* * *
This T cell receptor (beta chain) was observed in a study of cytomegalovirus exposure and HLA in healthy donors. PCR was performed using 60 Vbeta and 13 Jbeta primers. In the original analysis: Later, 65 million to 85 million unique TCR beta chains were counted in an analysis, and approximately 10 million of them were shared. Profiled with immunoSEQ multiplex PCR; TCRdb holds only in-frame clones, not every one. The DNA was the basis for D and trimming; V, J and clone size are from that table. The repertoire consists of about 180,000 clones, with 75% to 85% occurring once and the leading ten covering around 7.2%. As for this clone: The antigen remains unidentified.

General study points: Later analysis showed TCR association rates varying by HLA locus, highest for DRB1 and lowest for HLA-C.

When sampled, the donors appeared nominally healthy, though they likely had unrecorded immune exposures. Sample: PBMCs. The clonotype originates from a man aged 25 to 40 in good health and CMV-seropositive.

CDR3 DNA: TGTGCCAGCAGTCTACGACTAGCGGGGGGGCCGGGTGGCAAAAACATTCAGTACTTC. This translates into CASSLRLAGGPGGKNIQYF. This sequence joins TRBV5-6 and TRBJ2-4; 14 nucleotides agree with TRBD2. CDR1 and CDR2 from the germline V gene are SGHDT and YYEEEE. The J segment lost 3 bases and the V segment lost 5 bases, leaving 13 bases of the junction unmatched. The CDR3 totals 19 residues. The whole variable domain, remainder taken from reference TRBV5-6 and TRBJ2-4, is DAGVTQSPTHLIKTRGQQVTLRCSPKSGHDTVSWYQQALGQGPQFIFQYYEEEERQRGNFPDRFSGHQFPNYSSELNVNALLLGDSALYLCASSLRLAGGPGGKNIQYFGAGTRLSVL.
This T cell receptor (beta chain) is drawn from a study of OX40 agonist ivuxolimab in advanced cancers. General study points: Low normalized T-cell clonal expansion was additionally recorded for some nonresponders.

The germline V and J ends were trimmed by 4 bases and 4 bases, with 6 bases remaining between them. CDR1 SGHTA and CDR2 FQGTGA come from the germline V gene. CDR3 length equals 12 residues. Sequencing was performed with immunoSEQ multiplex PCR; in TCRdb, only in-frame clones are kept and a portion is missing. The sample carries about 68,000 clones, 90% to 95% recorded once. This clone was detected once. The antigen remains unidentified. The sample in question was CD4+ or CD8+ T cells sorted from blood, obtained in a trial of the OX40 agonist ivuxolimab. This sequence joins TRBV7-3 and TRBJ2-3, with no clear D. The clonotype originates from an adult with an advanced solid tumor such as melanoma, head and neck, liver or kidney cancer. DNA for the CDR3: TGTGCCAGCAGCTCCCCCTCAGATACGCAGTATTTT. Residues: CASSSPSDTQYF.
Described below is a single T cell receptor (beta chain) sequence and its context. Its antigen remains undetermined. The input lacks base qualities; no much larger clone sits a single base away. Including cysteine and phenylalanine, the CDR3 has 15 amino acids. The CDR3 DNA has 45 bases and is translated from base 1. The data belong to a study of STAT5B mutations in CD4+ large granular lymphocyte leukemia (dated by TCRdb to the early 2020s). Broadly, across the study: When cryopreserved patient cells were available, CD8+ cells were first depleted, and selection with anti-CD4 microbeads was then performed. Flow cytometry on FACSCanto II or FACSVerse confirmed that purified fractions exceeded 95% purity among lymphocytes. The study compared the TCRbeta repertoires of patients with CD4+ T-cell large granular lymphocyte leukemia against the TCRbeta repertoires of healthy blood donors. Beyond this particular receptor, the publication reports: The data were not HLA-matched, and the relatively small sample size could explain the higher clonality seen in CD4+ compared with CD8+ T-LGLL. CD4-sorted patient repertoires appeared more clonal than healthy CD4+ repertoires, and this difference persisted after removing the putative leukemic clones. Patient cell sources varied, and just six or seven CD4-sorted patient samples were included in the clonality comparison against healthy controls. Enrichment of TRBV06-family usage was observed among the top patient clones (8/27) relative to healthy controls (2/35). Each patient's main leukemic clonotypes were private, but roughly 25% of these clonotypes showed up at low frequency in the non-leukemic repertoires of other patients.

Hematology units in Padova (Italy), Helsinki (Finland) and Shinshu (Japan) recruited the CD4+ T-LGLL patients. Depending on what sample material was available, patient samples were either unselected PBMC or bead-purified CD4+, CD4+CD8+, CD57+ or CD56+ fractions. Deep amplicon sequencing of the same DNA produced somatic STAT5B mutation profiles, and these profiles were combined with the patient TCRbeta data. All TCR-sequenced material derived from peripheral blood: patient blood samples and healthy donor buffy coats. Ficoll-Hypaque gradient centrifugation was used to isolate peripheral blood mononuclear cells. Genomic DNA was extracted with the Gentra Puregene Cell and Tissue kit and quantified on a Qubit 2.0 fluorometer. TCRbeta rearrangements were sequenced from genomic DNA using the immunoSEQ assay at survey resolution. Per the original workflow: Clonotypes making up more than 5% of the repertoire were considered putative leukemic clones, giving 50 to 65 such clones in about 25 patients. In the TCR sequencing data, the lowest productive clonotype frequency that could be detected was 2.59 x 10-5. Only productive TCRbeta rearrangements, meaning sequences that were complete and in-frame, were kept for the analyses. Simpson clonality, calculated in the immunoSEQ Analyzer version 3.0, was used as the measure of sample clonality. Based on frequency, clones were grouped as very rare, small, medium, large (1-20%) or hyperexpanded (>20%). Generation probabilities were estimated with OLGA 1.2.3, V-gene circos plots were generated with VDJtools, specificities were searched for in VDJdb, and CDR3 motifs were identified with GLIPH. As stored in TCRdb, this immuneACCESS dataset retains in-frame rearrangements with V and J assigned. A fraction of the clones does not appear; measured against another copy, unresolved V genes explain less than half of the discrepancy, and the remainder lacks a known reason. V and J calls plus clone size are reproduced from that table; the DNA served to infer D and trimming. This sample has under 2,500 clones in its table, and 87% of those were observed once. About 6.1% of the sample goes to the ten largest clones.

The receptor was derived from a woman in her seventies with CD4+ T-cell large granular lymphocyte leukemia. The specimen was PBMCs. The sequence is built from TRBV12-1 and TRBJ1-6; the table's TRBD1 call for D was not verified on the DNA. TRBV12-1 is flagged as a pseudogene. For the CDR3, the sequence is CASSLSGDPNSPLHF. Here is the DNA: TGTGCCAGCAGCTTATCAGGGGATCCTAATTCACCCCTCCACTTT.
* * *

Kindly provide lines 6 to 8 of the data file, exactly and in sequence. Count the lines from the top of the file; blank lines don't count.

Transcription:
The germline V and J ends were trimmed by 4 bases and 4 bases, with 6 bases remaining between them. CDR1 SGHTA and CDR2 FQGTGA come from the germline V gene. CDR3 length equals 12 residues. Sequencing was performed with immunoSEQ multiplex PCR; in TCRdb, only in-frame clones are kept and a portion is missing. The sample carries about 68,000 clones, 90% to 95% recorded once. This clone was detected once. The antigen remains unidentified. The sample in question was CD4+ or CD8+ T cells sorted from blood, obtained in a trial of the OX40 agonist ivuxolimab. This sequence joins TRBV7-3 and TRBJ2-3, with no clear D. The clonotype originates from an adult with an advanced solid tumor such as melanoma, head and neck, liver or kidney cancer. DNA for the CDR3: TGTGCCAGCAGCTCCCCCTCAGATACGCAGTATTTT. Residues: CASSSPSDTQYF.
Described below is a single T cell receptor (beta chain) sequence and its context. Its antigen remains undetermined. The input lacks base qualities; no much larger clone sits a single base away. Including cysteine and phenylalanine, the CDR3 has 15 amino acids. The CDR3 DNA has 45 bases and is translated from base 1. The data belong to a study of STAT5B mutations in CD4+ large granular lymphocyte leukemia (dated by TCRdb to the early 2020s). Broadly, across the study: When cryopreserved patient cells were available, CD8+ cells were first depleted, and selection with anti-CD4 microbeads was then performed. Flow cytometry on FACSCanto II or FACSVerse confirmed that purified fractions exceeded 95% purity among lymphocytes. The study compared the TCRbeta repertoires of patients with CD4+ T-cell large granular lymphocyte leukemia against the TCRbeta repertoires of healthy blood donors. Beyond this particular receptor, the publication reports: The data were not HLA-matched, and the relatively small sample size could explain the higher clonality seen in CD4+ compared with CD8+ T-LGLL. CD4-sorted patient repertoires appeared more clonal than healthy CD4+ repertoires, and this difference persisted after removing the putative leukemic clones. Patient cell sources varied, and just six or seven CD4-sorted patient samples were included in the clonality comparison against healthy controls. Enrichment of TRBV06-family usage was observed among the top patient clones (8/27) relative to healthy controls (2/35). Each patient's main leukemic clonotypes were private, but roughly 25% of these clonotypes showed up at low frequency in the non-leukemic repertoires of other patients.

Hematology units in Padova (Italy), Helsinki (Finland) and Shinshu (Japan) recruited the CD4+ T-LGLL patients. Depending on what sample material was available, patient samples were either unselected PBMC or bead-purified CD4+, CD4+CD8+, CD57+ or CD56+ fractions. Deep amplicon sequencing of the same DNA produced somatic STAT5B mutation profiles, and these profiles were combined with the patient TCRbeta data. All TCR-sequenced material derived from peripheral blood: patient blood samples and healthy donor buffy coats. Ficoll-Hypaque gradient centrifugation was used to isolate peripheral blood mononuclear cells. Genomic DNA was extracted with the Gentra Puregene Cell and Tissue kit and quantified on a Qubit 2.0 fluorometer. TCRbeta rearrangements were sequenced from genomic DNA using the immunoSEQ assay at survey resolution. Per the original workflow: Clonotypes making up more than 5% of the repertoire were considered putative leukemic clones, giving 50 to 65 such clones in about 25 patients. In the TCR sequencing data, the lowest productive clonotype frequency that could be detected was 2.59 x 10-5. Only productive TCRbeta rearrangements, meaning sequences that were complete and in-frame, were kept for the analyses. Simpson clonality, calculated in the immunoSEQ Analyzer version 3.0, was used as the measure of sample clonality. Based on frequency, clones were grouped as very rare, small, medium, large (1-20%) or hyperexpanded (>20%). Generation probabilities were estimated with OLGA 1.2.3, V-gene circos plots were generated with VDJtools, specificities were searched for in VDJdb, and CDR3 motifs were identified with GLIPH. As stored in TCRdb, this immuneACCESS dataset retains in-frame rearrangements with V and J assigned. A fraction of the clones does not appear; measured against another copy, unresolved V genes explain less than half of the discrepancy, and the remainder lacks a known reason. V and J calls plus clone size are reproduced from that table; the DNA served to infer D and trimming. This sample has under 2,500 clones in its table, and 87% of those were observed once. About 6.1% of the sample goes to the ten largest clones.